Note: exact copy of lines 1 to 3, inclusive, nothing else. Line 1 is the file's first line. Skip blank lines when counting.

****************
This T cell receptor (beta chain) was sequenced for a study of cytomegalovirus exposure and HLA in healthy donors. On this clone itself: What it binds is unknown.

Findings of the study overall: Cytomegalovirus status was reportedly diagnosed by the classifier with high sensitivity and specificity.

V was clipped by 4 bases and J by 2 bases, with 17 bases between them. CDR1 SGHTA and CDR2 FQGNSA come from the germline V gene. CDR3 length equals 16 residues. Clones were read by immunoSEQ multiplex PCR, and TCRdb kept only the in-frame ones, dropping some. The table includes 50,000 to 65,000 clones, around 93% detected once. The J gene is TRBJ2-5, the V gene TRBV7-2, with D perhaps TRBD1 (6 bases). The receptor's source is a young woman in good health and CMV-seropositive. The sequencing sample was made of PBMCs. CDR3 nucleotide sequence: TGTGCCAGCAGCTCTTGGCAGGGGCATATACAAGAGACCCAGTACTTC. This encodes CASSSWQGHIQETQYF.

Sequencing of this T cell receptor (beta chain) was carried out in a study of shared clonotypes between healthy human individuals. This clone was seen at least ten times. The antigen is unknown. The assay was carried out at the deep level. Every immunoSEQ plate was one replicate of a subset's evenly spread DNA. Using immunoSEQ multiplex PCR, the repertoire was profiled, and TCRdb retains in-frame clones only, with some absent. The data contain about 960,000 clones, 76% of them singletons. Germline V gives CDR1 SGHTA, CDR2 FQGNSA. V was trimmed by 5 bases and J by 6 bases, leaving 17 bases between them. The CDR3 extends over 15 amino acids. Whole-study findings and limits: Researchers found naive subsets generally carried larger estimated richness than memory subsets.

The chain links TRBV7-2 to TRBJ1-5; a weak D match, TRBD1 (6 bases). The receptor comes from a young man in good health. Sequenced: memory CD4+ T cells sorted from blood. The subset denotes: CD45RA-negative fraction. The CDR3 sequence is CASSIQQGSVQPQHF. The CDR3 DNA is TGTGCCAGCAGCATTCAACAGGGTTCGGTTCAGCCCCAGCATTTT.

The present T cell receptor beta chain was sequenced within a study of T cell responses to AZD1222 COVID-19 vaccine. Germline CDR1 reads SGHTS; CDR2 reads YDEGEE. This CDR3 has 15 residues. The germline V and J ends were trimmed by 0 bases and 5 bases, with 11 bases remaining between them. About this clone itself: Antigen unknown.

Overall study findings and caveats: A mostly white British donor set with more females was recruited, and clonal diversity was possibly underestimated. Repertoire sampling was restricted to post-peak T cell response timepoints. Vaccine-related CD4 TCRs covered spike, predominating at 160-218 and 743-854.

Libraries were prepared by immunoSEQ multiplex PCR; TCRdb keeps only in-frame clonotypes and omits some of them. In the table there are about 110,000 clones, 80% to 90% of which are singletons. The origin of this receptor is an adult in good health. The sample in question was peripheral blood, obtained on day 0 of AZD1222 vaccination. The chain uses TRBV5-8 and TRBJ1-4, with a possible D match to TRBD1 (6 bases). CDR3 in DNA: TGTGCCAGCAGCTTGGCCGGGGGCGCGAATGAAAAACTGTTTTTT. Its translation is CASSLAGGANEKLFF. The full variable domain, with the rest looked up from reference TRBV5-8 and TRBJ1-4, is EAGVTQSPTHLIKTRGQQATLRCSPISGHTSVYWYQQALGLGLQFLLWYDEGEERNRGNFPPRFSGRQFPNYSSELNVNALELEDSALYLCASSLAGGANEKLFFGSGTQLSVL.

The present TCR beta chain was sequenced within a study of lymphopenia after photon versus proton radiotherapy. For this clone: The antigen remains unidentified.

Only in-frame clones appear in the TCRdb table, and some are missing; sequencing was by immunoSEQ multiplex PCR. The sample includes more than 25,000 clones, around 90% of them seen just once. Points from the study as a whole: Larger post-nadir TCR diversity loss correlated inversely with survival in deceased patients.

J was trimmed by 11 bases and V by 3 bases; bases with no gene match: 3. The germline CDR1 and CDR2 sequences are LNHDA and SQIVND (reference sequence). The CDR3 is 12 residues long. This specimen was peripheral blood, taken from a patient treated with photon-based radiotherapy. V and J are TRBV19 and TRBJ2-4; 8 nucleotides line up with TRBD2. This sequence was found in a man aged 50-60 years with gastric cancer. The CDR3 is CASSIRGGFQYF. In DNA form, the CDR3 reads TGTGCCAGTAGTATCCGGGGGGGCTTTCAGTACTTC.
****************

This T cell receptor (beta chain) was sequenced for a study of cytomegalovirus exposure and HLA in healthy donors. On this clone itself: What it binds is unknown.

Findings of the study overall: Cytomegalovirus status was reportedly diagnosed by the classifier with high sensitivity and specificity.

V was clipped by 4 bases and J by 2 bases, with 17 bases between them. CDR1 SGHTA and CDR2 FQGNSA come from the germline V gene. CDR3 length equals 16 residues. Clones were read by immunoSEQ multiplex PCR, and TCRdb kept only the in-frame ones, dropping some. The table includes 50,000 to 65,000 clones, around 93% detected once. The J gene is TRBJ2-5, the V gene TRBV7-2, with D perhaps TRBD1 (6 bases). The receptor's source is a young woman in good health and CMV-seropositive. The sequencing sample was made of PBMCs. CDR3 nucleotide sequence: TGTGCCAGCAGCTCTTGGCAGGGGCATATACAAGAGACCCAGTACTTC. This encodes CASSSWQGHIQETQYF.